The way in which businesses design, develop, and manufacture products are always evolving—and the landscape of Printed Circuit Board (PCB) is no exception. Designing PCBs is an intricate process that requires highly skilled professionals dedicated to excellence in quality. From beginning to end, the process must be precise and detailed to avoid many of the common mistakes that are bound to occur along the way. This discussion summarizes five common PCB design mistakes and provides simple ways to avoid them.
For many reasons, it can be somewhat intimidating when you’re finally ready to bring your PCB design to mass production. There are so many electronics, variables, and design specifics to go over before you actually bring a final iteration of your prototype to mass production that it can almost seem too complex to understand at times. There is, however, a simple formula to use, or series of questions you can ask yourself before you bring your final PCB design into mass production.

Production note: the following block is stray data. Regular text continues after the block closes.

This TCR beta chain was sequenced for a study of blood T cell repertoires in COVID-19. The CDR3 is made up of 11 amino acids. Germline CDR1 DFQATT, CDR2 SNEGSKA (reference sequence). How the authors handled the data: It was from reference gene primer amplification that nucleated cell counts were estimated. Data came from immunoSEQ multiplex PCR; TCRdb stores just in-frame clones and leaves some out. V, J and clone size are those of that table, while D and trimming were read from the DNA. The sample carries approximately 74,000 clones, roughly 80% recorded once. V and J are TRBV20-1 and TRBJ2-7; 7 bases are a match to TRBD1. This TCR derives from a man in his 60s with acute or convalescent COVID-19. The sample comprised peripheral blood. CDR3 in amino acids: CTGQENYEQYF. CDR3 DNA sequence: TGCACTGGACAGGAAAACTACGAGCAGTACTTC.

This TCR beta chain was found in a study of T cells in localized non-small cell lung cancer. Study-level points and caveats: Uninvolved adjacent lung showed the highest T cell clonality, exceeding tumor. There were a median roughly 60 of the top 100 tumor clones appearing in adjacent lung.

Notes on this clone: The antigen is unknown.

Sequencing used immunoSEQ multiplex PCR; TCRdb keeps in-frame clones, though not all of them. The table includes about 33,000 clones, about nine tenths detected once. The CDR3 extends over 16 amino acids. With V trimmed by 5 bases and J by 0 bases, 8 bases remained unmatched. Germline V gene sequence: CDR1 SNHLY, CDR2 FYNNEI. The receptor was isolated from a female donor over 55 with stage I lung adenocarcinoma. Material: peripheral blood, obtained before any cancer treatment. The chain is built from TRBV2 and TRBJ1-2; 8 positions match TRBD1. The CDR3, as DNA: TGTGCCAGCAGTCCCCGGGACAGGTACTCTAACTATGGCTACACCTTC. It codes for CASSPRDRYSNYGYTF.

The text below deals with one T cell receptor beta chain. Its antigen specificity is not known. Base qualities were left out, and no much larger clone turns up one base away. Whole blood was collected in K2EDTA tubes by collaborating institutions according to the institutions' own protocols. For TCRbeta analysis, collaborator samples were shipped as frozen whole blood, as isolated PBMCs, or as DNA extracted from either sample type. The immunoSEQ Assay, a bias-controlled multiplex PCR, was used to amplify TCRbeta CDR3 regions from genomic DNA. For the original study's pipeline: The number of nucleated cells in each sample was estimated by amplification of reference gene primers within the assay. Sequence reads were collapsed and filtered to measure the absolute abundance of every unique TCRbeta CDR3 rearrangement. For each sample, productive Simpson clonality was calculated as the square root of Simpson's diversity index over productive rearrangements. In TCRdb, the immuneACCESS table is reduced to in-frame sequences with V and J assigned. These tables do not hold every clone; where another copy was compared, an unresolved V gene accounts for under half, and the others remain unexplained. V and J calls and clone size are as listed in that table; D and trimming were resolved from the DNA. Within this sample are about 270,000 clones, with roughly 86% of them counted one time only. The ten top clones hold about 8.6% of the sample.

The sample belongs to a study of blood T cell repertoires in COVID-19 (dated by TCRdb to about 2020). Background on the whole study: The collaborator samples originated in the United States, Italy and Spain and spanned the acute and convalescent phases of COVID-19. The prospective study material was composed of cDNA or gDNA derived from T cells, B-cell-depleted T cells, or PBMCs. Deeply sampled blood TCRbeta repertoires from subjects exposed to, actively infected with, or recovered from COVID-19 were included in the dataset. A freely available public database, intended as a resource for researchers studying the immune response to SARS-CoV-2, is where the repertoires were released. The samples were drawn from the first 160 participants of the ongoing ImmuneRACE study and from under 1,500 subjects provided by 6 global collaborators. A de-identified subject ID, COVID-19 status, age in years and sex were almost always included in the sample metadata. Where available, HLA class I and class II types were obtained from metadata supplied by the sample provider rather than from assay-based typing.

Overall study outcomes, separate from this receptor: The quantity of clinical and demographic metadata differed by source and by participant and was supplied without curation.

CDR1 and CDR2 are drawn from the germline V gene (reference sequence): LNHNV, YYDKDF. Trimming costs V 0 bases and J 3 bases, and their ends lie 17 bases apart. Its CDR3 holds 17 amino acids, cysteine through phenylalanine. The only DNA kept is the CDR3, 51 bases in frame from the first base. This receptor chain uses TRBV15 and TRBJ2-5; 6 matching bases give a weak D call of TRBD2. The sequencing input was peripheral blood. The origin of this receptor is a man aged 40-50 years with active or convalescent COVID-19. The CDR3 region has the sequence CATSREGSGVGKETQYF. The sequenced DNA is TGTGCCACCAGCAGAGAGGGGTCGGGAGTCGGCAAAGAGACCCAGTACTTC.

Problems with PCBs can happen after many years of use, or PCBs can have malfunctions mistakenly built into the board during manufacturing. Most PCBs problems are repairable thanks to their physical nature.
If you’ve ever stared at an idle production floor and wondered what went wrong, you’re not alone. Looking at a non-operating PCB manufacturing floor is truly like watching money go out the window. All you can do is call your clients and explain to them why their shipment is going to be late. But it wouldn’t have to be this way if your PCB manufacturing process was streamlined and efficient. Unfortunately, many manufacturers consistently focus on soliciting new clients, rather than taking the time required to improve services for their incumbent customers. In Part one of this two-part series, we’ve outlined some easy steps you can take to ensure that your production line is living up to its real potential.